Author(s): Fansa H, Keilhoff G, Horn T, Altmann S, Wolf G,
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Abstract BACKGROUND: Nerve allografts are highly antigenic and, thus, require the continuous use of immunosuppressive drugs. The immunosuppressant Cyclosporine A was used in most studies. More recently, the immunosuppressive effect of FK 506 on peripheral nerve allografts and xenografts has been studied, and the drug has been found to prevent rejection successfully. However, neurotoxic complications have been noted in the central and peripheral nervous system although an increased rate of axonal regeneration has also been shown. METHODS: Schwann cells were cultured from the sciatic nerve of the rat. The effect of 100 microM FK 506 administered daily on these cultures was assessed over a period of seven days and compared to an untreated control group of cultures. To visualize a direct effect of FK 506 on Schwann cells, the changes in intracellular calcium were recorded using fluorescence imaging of primary rat Schwann cell cultures loaded with Fluo-3. Regeneration of autologous nerve grafts was assessed in a rat model clinically and morphometrically after daily administration of 0.6 mg FK 506/kg body weight. RESULTS: FK 506 increases the number of Schwann cells in culture significantly compared to the control group, while the fibrocyte population is decreased. FK 506 caused a transient increase of intracellular calcium levels of cultured cells. A significantly higher axon count was observed in the FK 506-treated grafts after two weeks of regeneration compared with controls. Additionally, less myelin debris was evident in the FK 506 treated group after two weeks compared with the control group. Good regeneration was noted in all grafts after six weeks of regeneration. CONCLUSION: The increased axon counts and decreased myelin debris in the FK 506 grafts after two weeks indicate an accelerated Wallerian degeneration and increased axon sprouting into the graft initially. FK 506 promotes axonal regeneration through binding to FKBP-12, thus activating GAP-43 (growth associated protein) and the TGF beta 1-pathway (transforming growth factor). In addition, the increase of the intracellular calcium may induce Schwann cell proliferation via Calmodulin which in turn promotes axonal regeneration.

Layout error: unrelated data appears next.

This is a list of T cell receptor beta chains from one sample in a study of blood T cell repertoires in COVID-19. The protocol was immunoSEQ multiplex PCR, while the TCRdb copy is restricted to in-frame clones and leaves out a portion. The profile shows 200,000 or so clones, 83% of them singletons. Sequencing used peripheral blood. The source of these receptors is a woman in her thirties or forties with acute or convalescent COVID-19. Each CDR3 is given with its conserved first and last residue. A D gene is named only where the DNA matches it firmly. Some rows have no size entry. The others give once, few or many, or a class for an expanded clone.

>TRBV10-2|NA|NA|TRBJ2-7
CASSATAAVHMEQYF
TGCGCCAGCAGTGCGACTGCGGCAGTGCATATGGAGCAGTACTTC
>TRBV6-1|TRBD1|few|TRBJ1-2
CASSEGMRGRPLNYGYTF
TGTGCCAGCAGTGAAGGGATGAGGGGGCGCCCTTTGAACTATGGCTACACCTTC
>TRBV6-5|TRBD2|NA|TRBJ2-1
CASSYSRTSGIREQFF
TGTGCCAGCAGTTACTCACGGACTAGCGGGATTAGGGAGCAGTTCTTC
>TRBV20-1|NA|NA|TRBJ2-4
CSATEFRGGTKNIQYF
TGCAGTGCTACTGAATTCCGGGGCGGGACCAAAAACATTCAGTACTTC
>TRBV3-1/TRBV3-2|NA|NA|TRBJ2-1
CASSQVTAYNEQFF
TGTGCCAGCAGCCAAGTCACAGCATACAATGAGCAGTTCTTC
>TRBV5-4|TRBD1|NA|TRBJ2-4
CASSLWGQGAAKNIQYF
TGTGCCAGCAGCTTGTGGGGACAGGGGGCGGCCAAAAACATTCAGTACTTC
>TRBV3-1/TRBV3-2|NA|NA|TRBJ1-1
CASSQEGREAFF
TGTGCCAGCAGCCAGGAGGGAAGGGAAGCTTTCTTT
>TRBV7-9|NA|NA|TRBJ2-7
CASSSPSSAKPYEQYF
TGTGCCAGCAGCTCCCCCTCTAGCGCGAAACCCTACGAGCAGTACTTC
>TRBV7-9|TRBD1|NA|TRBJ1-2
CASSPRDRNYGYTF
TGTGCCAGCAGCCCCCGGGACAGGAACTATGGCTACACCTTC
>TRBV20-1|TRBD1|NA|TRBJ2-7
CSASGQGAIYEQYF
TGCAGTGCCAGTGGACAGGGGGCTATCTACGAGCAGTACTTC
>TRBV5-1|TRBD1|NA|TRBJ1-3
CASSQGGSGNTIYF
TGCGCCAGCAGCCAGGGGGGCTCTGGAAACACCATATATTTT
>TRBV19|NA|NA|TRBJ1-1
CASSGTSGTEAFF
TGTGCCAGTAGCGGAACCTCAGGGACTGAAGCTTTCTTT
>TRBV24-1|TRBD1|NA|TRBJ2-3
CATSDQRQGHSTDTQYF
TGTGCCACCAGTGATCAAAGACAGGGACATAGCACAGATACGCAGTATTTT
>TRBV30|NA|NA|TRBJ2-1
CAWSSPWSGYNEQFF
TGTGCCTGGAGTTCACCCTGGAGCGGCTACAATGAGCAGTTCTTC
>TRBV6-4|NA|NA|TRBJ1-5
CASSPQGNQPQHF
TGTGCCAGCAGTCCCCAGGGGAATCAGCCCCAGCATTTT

This article was published in Handchir Mikrochir Plast Chir
and referenced in International Journal of Neurorehabilitation